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Crop price indemnified loans for farmers

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Author Info

  • Karlan, Dean
  • Kutsoati, Ed
  • McMillan, Margaret
  • Udry, Chris

Abstract

Farmers face a particular set of risks that complicate the decision to borrow. We use a randomized experiment to investigate (1) the role of crop-price risk in reducing demand for credit among famers and (2) how risk mitigation changes farmers’ investment decisions. In rural Ghana, we offer farmers loans with an indemnity component that forgives 50 percent of the loan if crop prices drop below a threshold price. A control group is offered a standard loan product at the same interest rate. We find similar rates of loan uptake among all farmers and little significant impact of the indemnity component on uptake or other outcomes of interest, with the exception of higher likelihoods of garden egg cultivation and sales to market traders rather than at farmgate among recipients of indemnified loans.

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Bibliographic Info

Paper provided by International Food Policy Research Institute (IFPRI) in its series IFPRI discussion papers with number 1021.

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Date of creation: 2010
Date of revision:
Handle: RePEc:fpr:ifprid:1021

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Related research

Keywords: agricultural credit; clustered randomized control trial; crop price insurance; crop prices; Impact evaluation; underinvestment;

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References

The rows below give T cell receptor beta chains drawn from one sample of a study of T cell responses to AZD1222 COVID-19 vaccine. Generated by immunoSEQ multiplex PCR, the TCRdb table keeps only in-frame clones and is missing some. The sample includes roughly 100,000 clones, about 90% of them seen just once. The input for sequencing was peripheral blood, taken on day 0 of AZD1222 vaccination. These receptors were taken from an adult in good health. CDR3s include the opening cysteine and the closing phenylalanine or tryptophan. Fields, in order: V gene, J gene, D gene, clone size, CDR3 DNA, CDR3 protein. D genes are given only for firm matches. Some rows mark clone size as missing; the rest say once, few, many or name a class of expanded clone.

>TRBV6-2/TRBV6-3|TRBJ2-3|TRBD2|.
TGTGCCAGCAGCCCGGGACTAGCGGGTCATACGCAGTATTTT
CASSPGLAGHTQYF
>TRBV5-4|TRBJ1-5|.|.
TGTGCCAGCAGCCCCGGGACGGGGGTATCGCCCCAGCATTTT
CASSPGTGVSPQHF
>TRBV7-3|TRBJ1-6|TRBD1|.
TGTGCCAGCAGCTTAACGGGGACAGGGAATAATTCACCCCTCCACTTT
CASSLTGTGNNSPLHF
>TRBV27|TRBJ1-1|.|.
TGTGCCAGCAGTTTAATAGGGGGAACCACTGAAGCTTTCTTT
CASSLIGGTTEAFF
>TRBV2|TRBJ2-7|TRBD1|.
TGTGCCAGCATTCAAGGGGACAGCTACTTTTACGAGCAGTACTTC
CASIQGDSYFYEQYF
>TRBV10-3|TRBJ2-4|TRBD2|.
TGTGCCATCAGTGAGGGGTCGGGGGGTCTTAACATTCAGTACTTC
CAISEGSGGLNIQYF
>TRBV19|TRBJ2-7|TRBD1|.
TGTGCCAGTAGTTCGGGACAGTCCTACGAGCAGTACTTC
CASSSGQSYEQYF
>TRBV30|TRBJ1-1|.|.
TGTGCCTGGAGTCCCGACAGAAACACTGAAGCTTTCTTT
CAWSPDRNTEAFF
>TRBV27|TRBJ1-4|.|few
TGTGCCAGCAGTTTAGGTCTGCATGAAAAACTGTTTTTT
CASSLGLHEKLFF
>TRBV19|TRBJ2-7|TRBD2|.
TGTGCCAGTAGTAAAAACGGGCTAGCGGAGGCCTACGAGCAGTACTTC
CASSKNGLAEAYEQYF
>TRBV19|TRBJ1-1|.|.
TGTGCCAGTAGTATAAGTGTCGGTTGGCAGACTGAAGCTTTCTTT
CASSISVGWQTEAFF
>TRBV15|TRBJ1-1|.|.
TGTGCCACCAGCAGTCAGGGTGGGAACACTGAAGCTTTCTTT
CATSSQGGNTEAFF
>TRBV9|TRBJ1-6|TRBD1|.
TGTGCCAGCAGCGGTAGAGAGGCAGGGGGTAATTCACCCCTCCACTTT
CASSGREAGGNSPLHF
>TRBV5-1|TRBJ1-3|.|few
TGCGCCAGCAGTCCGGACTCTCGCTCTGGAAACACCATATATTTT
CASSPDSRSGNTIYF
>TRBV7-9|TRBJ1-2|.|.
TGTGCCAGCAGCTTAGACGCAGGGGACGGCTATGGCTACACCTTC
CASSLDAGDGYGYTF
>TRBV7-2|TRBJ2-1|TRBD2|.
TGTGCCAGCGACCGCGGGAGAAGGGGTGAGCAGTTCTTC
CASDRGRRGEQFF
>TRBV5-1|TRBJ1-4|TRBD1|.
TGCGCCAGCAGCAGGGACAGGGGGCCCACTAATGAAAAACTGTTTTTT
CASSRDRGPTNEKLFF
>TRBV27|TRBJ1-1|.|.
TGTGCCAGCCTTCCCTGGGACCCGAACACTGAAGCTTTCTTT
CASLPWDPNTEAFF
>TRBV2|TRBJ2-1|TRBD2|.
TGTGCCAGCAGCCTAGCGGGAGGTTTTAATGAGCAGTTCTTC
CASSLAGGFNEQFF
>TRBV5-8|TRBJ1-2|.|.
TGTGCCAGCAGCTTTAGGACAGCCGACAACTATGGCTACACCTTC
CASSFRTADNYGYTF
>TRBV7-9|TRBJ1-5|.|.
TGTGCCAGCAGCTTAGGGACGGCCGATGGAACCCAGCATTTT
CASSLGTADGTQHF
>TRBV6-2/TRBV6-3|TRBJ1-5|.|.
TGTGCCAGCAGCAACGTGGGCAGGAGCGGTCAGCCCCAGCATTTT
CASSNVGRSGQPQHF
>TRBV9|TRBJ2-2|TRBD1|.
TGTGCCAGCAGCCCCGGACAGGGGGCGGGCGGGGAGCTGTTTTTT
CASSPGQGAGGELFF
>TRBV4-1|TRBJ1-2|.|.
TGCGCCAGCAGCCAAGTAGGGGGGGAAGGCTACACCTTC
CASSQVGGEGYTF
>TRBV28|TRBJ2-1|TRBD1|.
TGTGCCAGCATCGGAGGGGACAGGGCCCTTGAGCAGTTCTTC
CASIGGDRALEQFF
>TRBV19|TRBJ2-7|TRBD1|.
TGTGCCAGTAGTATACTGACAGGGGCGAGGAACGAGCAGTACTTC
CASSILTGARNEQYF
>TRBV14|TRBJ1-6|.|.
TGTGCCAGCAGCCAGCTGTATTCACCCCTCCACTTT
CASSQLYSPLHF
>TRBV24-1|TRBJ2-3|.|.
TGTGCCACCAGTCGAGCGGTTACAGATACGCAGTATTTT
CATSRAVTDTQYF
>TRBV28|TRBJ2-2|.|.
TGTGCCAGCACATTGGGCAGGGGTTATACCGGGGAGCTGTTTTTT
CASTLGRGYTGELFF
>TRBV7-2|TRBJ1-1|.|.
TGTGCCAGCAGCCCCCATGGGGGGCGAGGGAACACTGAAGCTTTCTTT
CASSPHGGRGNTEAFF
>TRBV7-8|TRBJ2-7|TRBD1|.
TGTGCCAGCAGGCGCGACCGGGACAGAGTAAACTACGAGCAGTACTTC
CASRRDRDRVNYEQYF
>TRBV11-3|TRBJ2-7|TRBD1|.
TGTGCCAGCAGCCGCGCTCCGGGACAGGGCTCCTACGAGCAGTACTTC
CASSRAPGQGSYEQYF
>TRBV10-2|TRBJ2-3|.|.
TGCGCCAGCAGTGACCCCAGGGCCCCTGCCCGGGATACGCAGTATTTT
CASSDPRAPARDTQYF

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  1. Marianne Bertrand & Dean Karlan & Sendhil Mullainathan & Eldar Shafir & Jonathan Zinman, 2010. "What's Advertising Content Worth? Evidence from a Consumer Credit Marketing Field Experiment," The Quarterly Journal of Economics, MIT Press, vol. 125(1), pages 263-305, February.
  2. Stephen R. Boucher & Michael R. Carter & Catherine Guirkinger, 2008. "Risk Rationing and Wealth Effects in Credit Markets: Theory and Implications for Agricultural Development," American Journal of Agricultural Economics, Agricultural and Applied Economics Association, vol. 90(2), pages 409-423.
  3. Varangis, Panos & Larson, Don, 1996. "Dealing with commodity price uncertainty," Policy Research Working Paper Series 1667, The World Bank.
  4. Glenn W. Harrison & John A. List, 2004. "Field Experiments," Journal of Economic Literature, American Economic Association, vol. 42(4), pages 1009-1055, December.
  5. GlennW. Harrison & StevenJ. Humphrey & Arjan Verschoor, 2010. "Choice under Uncertainty: Evidence from Ethiopia, India and Uganda," Economic Journal, Royal Economic Society, vol. 120(543), pages 80-104, 03.
  6. C. W. Morgan & A. J. Rayner & C. Vaillant, 1999. "Agricultural futures markets in LDCs: a policy response to price volatility?," Journal of International Development, John Wiley & Sons, Ltd., vol. 11(6), pages 893-910.
  7. Gine, Xavier & Yang, Dean, 2007. "Insurance, credit, and technology adoption : field experimental evidence from Malawi," Policy Research Working Paper Series 4425, The World Bank.
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Cited by:
  1. Petia Topalova & Shawn Cole & Xavier Gene & Jeremy Tobacman & Robert Townsend & James Vickery, 2011. "Barriers to Household Risk Management: Evidence from India," Working Papers id:4293, eSocialSciences.

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